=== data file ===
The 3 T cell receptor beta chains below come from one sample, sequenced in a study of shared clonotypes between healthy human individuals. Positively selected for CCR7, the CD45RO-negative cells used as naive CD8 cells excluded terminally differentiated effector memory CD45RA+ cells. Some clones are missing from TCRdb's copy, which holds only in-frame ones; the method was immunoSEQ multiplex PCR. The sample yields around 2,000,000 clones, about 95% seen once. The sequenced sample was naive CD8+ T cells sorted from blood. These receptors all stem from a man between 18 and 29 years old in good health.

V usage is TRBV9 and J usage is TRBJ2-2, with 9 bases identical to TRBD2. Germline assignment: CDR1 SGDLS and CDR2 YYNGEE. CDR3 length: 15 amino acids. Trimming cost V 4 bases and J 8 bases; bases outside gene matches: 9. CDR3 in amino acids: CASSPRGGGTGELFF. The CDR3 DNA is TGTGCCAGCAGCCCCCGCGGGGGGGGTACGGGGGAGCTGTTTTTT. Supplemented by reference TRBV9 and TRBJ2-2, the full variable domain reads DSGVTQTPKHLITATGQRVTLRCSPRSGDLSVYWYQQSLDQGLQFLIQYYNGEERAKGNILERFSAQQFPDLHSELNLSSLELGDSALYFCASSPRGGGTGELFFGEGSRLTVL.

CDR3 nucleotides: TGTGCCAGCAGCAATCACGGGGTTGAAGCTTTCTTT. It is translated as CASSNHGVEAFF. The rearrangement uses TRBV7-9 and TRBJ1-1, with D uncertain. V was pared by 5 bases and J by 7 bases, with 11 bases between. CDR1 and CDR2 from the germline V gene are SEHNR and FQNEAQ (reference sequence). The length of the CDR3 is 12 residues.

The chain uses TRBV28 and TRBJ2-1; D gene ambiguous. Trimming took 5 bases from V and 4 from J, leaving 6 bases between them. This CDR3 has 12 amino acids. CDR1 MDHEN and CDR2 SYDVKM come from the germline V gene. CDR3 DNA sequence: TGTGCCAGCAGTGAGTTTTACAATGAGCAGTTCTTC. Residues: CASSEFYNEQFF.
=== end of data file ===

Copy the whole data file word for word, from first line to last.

The 3 T cell receptor beta chains below come from one sample, sequenced in a study of shared clonotypes between healthy human individuals. Positively selected for CCR7, the CD45RO-negative cells used as naive CD8 cells excluded terminally differentiated effector memory CD45RA+ cells. Some clones are missing from TCRdb's copy, which holds only in-frame ones; the method was immunoSEQ multiplex PCR. The sample yields around 2,000,000 clones, about 95% seen once. The sequenced sample was naive CD8+ T cells sorted from blood. These receptors all stem from a man between 18 and 29 years old in good health.

V usage is TRBV9 and J usage is TRBJ2-2, with 9 bases identical to TRBD2. Germline assignment: CDR1 SGDLS and CDR2 YYNGEE. CDR3 length: 15 amino acids. Trimming cost V 4 bases and J 8 bases; bases outside gene matches: 9. CDR3 in amino acids: CASSPRGGGTGELFF. The CDR3 DNA is TGTGCCAGCAGCCCCCGCGGGGGGGGTACGGGGGAGCTGTTTTTT. Supplemented by reference TRBV9 and TRBJ2-2, the full variable domain reads DSGVTQTPKHLITATGQRVTLRCSPRSGDLSVYWYQQSLDQGLQFLIQYYNGEERAKGNILERFSAQQFPDLHSELNLSSLELGDSALYFCASSPRGGGTGELFFGEGSRLTVL.

CDR3 nucleotides: TGTGCCAGCAGCAATCACGGGGTTGAAGCTTTCTTT. It is translated as CASSNHGVEAFF. The rearrangement uses TRBV7-9 and TRBJ1-1, with D uncertain. V was pared by 5 bases and J by 7 bases, with 11 bases between. CDR1 and CDR2 from the germline V gene are SEHNR and FQNEAQ (reference sequence). The length of the CDR3 is 12 residues.

The chain uses TRBV28 and TRBJ2-1; D gene ambiguous. Trimming took 5 bases from V and 4 from J, leaving 6 bases between them. This CDR3 has 12 amino acids. CDR1 MDHEN and CDR2 SYDVKM come from the germline V gene. CDR3 DNA sequence: TGTGCCAGCAGTGAGTTTTACAATGAGCAGTTCTTC. Residues: CASSEFYNEQFF.